The 2014 winner of the Pulitzer Prize for Fiction revolves around the small Dutch painting that the novel is named after – Carel Fabritius' 1654 work The Goldfinch. Donna Tartt's novel has inspired new interest in Dutch Golden Age painting, drawing record crowds to a gallery in New York earlier this year when the artwork made a rare overseas trip from its permanent home in the Netherlands.
But The Goldfinch is not the only noteworthy book or film in recent years to draw art-minded travelers into museums and galleries. Here's a short list of works popularized in print and film – and where to find them on exhibition.
Fabritius' The Goldfinch – Mauritshuis, The Hague, Netherlands
The tiny trompe l'oeil, depicting a small goldfinch chained to his feeder, is an object of fascination and obsession in Donna Tartt's novel. Early in the story, the 13-year-old protagonist views the painting on display at the Metropolitan Museum of Art as part of an exhibit on Dutch Masters. Theo's mother explains that Carel Fabritius was a student of Rembrandt and later a teacher of Vermeer – and calls The Goldfinch "the most extraordinary picture in the whole show". Moments later, bombs explode in the museum; after a bewildering exchange with a dying stranger, Theo staggers out of the wreckage with the painting in his bag, setting off a chain of events that form the basis of the 773-page novel.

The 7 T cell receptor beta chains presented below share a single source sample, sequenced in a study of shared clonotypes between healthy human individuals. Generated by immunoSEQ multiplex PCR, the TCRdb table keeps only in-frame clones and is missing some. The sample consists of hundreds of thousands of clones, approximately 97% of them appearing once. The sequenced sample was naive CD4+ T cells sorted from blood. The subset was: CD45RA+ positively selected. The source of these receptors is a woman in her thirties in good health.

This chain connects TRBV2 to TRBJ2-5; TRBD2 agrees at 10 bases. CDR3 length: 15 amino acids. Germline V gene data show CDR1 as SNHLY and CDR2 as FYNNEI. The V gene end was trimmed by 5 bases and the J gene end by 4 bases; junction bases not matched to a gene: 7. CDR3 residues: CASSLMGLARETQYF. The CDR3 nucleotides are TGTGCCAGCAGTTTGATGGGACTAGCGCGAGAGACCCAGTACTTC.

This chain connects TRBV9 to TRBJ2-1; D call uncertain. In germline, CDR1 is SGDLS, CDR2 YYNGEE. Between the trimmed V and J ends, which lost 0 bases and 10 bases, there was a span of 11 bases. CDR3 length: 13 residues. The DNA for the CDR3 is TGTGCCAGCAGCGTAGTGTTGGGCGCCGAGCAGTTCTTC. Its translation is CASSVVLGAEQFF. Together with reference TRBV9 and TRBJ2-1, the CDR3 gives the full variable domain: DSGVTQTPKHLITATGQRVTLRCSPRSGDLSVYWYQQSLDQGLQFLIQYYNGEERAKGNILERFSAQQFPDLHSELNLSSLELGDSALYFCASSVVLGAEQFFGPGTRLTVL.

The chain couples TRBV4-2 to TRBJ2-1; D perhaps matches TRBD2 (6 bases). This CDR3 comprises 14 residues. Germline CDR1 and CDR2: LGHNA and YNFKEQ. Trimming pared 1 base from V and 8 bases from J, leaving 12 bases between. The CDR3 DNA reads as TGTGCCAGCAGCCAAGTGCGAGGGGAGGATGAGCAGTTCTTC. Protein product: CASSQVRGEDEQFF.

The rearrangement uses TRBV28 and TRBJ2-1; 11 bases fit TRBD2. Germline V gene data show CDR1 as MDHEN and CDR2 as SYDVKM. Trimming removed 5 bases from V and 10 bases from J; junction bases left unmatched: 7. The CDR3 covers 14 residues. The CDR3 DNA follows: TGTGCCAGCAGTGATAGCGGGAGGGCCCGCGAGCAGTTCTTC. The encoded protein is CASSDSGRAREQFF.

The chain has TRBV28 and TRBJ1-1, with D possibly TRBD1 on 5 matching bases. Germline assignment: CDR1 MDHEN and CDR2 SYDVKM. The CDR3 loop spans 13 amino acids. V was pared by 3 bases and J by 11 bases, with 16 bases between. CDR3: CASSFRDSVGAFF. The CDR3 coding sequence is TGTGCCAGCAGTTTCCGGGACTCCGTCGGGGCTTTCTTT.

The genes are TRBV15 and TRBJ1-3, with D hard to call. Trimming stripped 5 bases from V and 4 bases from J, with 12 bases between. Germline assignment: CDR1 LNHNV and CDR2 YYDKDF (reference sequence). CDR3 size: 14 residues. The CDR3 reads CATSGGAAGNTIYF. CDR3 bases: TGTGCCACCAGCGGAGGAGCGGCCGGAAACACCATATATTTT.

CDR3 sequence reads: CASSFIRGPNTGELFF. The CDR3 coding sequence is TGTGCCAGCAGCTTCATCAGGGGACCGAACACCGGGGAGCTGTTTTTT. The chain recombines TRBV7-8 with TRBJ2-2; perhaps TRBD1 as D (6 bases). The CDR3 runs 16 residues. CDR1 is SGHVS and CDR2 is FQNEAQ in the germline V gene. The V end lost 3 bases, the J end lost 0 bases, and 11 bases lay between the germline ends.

Considering that the epic story starts in New York, it's fitting that when the painting went out on loan for the first time in three decades, its global tour ended up at The Frick Collection. Lines wrapped around the corner during the exhibit, which drew a record 61,000 visitors during its run between October 2013 and January 2014.
Monet's San Giorgio Maggiore by Twilight - National Museum Cardiff, Wales
As in The Goldfinch, the story begins at the Met in the popular 1999 remake of the heist film The Thomas Crown Affair. The action kicks off with the sudden theft of Monet's San Giorgio Maggiore by Twilight (Saint-Georges majeur au crépuscule) from the museum wall. The story follows a private investigator and an NYPD detective as they pursue the title character in an attempt to retrieve the artwork – an oil-on-canvas rendering of a Venetian monastery island at sunset.
Claude Monet completed the Impressionist masterpiece in 1908, after returning to France from his first and only trip to La Serenissima. Venice, Monet said, was a city "too beautiful to be painted". Not that he didn't try: shortly after he finished the painting, the work was sold to a Welsh collector who later placed the painting in its permanent home at the National Museum Cardiff in Wales.
Renoir's Luncheon of the Boating Party - The Phillips Collection, Washington, DC
Another French masterpiece was featured in one of the most popular modern French films to become an international hit in recent years: Jean-Pierre Jeunet's 2001 feature Le fabuleux destin d'Amélie Poulain (or simply Amèlie). When visiting an elderly neighbor who recreates famous artworks, the lonely protagonist identifies with one of the young women pictured in Pierre-Auguste Renoir's 1881 painting Luncheon of the Boating Party (Le déjeuner des canotiers).